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interview with graphic designer charles s. anderson
original content
mar 10, 2014
interview with graphic designer charles s. anderson


 

 

 

we spoke to designer charles s. anderson whose eponymous studio was established in 1989 and specializes in identity development, packaging, and product design from its studio in minneapolis, USA.

 

 

DB: please could you tell us about your background and how you came to be a designer?
CSA: when I was a eight years old my family moved from minneapolis minnesota to a small farm town in the middle of rural iowa. the only art available was 1970s comic books, monster magazines and I loved drawing things myself. I returned to minneapolis to attend the minneapolis college of art and design all of these low-brow comic book influences collided with the college’s swiss modern design approach. MCAD eventually gave me an understanding and appreciation of european modern design, even if it clashed with my love for low-brow pop culture. after graduation in 1981 I was hired by my MCAD instructor (and mentor) peter seitz. seitz had studied at the new bauhaus in ulm, germany under otl aicher, and then at yale with paul rand. he was the first design curator at the walker art center, before establishing his design firm. a few years later I was the first designer recruited to join the duffy design group, an affiliate of america’s top advertising agency, and later became a partner. in 1989 I formed charles s. anderson design. 2014 marks our 25th year in business.

 

 

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various logo designs

 

 

 

DB: how would you describe your work to someone who hasn’t seen it before?
CSA: our design work is eclectic, graphic, illustrative, and conceptual. we believe that in order to communicate a design must first be noticed. it should stand out and be unique, compelling, interesting, funny, strange… anything except boring and predictable. we view art as the aesthetic, human, cultural part of design that makes it interesting and compelling.’commercial art’ is a better description of our work than graphic design, because we create art for commerce.

 

 

DB: what / who has been the biggest singular influence on your work?
CSA: in addition to peter seitz, in 1974 while still in high school, I met a retired commercial artist named clyde lewis. we became friends, and a few years later he passed away, leaving me his art equipment and illustrations spanning his career, from the 1930s-1970s. clyde’s work was the starting point and inspiration for the CSA images collection.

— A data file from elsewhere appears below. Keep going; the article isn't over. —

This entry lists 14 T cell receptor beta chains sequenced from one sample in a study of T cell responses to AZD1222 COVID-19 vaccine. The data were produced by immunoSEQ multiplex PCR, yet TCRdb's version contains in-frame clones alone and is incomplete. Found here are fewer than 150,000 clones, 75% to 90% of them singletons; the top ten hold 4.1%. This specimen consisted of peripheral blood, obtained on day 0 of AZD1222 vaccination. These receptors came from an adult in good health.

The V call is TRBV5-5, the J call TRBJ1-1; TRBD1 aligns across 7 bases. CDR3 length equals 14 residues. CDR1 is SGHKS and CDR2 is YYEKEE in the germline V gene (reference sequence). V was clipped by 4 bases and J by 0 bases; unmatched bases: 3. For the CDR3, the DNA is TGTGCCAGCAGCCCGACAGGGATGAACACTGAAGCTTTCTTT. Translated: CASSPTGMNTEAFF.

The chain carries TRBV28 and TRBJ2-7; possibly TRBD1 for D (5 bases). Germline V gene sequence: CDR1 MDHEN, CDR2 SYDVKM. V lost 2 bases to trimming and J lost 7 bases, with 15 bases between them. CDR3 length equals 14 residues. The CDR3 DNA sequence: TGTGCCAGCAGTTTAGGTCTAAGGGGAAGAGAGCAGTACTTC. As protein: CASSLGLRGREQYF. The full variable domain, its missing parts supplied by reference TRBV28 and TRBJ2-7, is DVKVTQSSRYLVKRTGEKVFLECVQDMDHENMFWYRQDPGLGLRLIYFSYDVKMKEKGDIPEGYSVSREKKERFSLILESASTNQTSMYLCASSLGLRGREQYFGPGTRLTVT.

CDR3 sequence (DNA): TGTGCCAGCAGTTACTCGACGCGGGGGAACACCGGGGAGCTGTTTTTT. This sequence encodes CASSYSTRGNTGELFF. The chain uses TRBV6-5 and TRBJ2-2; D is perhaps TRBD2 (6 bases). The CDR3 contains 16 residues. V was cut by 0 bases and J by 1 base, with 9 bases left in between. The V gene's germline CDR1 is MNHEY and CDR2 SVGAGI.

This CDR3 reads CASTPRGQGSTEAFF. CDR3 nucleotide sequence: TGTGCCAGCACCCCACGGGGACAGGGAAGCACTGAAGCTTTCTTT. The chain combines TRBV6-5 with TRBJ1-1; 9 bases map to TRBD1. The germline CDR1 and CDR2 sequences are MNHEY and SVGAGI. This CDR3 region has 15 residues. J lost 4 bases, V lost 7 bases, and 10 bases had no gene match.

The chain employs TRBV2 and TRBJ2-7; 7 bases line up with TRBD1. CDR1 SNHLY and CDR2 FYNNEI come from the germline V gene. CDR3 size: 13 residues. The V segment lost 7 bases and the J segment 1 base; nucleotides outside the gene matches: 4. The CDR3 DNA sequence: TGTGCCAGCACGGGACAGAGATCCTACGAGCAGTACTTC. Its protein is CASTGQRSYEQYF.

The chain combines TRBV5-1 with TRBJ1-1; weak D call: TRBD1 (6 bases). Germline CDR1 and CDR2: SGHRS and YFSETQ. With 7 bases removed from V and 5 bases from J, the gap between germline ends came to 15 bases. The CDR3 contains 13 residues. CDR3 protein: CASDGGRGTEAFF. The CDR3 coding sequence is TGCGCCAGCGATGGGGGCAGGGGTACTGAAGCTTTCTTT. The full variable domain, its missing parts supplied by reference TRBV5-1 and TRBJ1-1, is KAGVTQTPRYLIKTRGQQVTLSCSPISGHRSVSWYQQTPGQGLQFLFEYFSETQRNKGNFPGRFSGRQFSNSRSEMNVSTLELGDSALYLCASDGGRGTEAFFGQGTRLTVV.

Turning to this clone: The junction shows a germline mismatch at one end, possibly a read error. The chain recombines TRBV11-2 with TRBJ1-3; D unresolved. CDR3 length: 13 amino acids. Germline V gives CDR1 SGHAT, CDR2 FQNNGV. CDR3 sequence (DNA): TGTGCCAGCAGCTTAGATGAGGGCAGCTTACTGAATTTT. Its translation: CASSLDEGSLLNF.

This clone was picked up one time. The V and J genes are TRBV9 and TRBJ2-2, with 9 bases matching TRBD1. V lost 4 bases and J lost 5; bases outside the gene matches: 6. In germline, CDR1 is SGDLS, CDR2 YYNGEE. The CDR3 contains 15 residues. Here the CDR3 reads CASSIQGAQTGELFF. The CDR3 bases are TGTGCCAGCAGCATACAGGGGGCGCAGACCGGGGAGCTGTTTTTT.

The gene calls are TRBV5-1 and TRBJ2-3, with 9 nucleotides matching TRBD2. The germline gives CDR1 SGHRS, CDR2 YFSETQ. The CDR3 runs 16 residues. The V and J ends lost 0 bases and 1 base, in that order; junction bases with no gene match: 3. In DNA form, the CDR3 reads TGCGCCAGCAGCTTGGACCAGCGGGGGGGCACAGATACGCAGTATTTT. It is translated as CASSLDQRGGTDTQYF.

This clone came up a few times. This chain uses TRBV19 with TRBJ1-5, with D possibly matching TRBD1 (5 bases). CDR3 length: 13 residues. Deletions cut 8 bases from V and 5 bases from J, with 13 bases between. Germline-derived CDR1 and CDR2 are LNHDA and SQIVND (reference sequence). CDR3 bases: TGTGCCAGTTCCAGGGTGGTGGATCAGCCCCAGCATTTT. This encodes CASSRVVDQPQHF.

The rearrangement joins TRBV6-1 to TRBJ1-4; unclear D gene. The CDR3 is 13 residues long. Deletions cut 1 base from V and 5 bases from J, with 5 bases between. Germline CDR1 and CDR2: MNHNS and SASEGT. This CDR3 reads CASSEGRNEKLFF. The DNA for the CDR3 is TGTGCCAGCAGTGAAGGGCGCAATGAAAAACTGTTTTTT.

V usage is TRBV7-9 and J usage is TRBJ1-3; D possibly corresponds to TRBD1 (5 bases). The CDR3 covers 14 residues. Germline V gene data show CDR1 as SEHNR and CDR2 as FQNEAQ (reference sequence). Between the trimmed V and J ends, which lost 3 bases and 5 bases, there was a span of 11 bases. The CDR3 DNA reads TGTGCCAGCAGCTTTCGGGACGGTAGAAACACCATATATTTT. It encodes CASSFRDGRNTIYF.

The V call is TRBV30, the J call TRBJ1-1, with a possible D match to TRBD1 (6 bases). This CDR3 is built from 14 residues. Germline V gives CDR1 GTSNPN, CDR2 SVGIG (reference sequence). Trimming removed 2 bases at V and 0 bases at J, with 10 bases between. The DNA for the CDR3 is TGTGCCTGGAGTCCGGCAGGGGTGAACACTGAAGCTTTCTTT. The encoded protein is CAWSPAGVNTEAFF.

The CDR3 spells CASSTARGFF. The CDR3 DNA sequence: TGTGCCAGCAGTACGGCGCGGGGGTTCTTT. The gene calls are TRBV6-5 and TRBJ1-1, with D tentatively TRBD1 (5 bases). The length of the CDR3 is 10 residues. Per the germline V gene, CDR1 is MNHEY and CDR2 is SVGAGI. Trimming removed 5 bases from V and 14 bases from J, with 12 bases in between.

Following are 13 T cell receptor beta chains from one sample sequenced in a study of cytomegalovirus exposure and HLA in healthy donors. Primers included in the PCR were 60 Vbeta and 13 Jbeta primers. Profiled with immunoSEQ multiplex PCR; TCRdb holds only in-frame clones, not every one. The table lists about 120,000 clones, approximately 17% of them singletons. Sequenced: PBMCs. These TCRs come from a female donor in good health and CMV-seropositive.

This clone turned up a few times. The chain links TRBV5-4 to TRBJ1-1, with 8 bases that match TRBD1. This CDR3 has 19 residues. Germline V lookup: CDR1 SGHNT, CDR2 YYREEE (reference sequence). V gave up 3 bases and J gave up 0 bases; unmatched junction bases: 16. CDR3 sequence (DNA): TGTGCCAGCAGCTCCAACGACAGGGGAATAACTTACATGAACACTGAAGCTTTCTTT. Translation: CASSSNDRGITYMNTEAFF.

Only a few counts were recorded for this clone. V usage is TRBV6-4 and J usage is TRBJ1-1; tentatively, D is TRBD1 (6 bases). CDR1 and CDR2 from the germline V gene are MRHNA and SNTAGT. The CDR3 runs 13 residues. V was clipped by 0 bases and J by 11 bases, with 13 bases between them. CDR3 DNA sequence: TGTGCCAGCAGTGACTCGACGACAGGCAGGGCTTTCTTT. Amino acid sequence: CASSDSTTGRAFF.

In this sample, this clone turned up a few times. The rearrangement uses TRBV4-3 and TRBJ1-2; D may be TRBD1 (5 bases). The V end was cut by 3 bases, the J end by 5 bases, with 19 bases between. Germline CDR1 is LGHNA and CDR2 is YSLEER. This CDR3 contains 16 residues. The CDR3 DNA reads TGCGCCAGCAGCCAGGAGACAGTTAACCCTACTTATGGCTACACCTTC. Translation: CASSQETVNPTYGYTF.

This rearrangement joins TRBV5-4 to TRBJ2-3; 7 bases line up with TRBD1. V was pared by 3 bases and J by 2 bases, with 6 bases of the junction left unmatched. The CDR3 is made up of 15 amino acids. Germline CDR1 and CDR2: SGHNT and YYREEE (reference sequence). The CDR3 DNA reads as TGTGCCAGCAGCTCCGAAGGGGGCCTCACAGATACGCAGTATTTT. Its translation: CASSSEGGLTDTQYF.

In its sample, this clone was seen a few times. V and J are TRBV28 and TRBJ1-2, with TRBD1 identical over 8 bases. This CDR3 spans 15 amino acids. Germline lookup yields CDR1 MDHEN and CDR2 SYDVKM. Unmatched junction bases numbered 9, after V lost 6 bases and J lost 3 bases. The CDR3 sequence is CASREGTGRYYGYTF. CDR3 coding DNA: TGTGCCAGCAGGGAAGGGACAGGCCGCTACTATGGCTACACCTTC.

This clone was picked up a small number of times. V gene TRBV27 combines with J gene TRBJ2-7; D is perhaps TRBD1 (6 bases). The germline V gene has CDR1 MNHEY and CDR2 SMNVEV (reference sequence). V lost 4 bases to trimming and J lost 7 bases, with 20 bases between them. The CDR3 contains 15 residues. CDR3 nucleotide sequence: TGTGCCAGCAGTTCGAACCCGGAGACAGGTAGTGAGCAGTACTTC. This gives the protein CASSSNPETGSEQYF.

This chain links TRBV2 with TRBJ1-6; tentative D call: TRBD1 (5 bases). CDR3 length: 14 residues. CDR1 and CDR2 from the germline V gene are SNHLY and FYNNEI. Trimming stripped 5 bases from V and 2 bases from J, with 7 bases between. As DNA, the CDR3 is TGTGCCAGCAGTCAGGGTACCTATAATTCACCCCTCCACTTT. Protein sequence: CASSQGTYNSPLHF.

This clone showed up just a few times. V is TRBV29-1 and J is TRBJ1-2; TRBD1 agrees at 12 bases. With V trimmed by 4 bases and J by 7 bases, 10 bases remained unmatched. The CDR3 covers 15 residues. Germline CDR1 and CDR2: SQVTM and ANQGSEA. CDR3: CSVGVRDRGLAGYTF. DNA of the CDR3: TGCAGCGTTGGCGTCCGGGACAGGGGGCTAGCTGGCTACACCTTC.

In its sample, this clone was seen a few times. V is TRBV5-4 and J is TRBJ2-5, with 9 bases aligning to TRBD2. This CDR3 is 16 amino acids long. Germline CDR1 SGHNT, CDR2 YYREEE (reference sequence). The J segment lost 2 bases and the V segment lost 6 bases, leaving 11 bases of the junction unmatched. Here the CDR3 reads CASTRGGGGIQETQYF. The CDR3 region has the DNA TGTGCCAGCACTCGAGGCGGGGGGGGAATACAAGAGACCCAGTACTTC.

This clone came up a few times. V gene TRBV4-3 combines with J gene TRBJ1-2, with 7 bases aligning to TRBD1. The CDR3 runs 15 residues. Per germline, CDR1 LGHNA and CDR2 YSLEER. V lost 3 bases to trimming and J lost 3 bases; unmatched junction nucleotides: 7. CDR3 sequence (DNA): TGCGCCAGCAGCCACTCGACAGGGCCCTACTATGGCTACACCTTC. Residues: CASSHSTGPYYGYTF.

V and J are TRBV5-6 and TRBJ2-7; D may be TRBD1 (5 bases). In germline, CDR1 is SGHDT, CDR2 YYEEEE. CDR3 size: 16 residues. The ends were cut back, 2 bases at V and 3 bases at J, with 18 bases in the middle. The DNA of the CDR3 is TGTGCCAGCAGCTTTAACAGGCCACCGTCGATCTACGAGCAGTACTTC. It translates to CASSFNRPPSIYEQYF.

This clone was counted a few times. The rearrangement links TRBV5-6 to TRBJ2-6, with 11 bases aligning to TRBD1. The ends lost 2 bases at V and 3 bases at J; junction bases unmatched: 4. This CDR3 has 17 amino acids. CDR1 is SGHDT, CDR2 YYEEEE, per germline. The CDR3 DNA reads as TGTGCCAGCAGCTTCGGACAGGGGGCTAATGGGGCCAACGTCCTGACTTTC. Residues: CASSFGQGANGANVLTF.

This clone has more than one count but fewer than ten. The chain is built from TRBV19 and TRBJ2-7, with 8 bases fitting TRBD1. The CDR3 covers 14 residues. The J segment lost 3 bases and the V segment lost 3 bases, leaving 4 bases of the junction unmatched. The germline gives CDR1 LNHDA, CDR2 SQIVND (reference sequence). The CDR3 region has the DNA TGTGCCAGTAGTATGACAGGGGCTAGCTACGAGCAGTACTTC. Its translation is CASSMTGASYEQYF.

painstakingly created over many decades, and inspired by the history of design and illustration, the CSA images collection is a digital museum of art for commerce, and has grown to become one of the world’s leading modern design resources for the creation and preservation of print and pop culture. we’ve spent nearly 4 decades creating the collection and reverse engineering the entire design process, breaking it down into tens of thousands of individual images, type, and design components that can be searched and reassembled to create an endless variety of products. although the collection is inspired by historic design, to describe it only as ‘vintage’ would be an extreme understatement, which doesn’t begin to describe the tons of hours of work we put into creating new, original art ,and also transforming historic images to make them more modern, and relevant, to a contemporary audience.

 

CSA images now contains 80,000 illustrations and design elements with an additional 100,000 images in process, originating from a base of millions, and constantly expanding.

 

 

 

 

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CSA images website

 

 

 

 

DB: what’s the thing you enjoy most about graphic design?
CSA: that graphic design has become a viable art form in it’s own right, and has moved beyond it’s origins as solely a vehicle for corporate communication. I’ve always thought of design as a product rather than solely a service to corporations, and a conveyor of corporate messages. designers have their own stories to tell, and products to create.

 

 

 

 

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various packaging